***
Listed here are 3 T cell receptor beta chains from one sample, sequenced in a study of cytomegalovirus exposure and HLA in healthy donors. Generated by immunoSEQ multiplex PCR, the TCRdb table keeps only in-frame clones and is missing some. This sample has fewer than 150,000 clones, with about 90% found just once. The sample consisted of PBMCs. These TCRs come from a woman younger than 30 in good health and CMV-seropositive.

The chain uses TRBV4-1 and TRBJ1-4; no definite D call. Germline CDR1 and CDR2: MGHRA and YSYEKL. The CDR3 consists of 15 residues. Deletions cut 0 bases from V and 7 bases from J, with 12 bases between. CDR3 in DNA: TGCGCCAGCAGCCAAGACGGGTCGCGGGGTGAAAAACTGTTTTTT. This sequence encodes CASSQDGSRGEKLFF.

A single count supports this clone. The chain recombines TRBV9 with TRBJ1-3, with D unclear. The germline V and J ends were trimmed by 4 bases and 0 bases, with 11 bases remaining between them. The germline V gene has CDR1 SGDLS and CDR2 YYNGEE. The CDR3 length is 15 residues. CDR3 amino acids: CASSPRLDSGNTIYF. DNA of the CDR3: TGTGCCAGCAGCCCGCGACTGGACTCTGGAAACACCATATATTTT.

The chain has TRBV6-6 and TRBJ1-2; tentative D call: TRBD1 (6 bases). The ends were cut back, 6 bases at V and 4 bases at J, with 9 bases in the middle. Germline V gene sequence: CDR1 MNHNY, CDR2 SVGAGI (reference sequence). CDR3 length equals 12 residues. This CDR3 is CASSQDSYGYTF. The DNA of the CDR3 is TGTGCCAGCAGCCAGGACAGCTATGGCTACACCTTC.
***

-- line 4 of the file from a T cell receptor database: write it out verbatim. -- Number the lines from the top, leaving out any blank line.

The chain has TRBV6-6 and TRBJ1-2; tentative D call: TRBD1 (6 bases). The ends were cut back, 6 bases at V and 4 bases at J, with 9 bases in the middle. Germline V gene sequence: CDR1 MNHNY, CDR2 SVGAGI (reference sequence). CDR3 length equals 12 residues. This CDR3 is CASSQDSYGYTF. The DNA of the CDR3 is TGTGCCAGCAGCCAGGACAGCTATGGCTACACCTTC.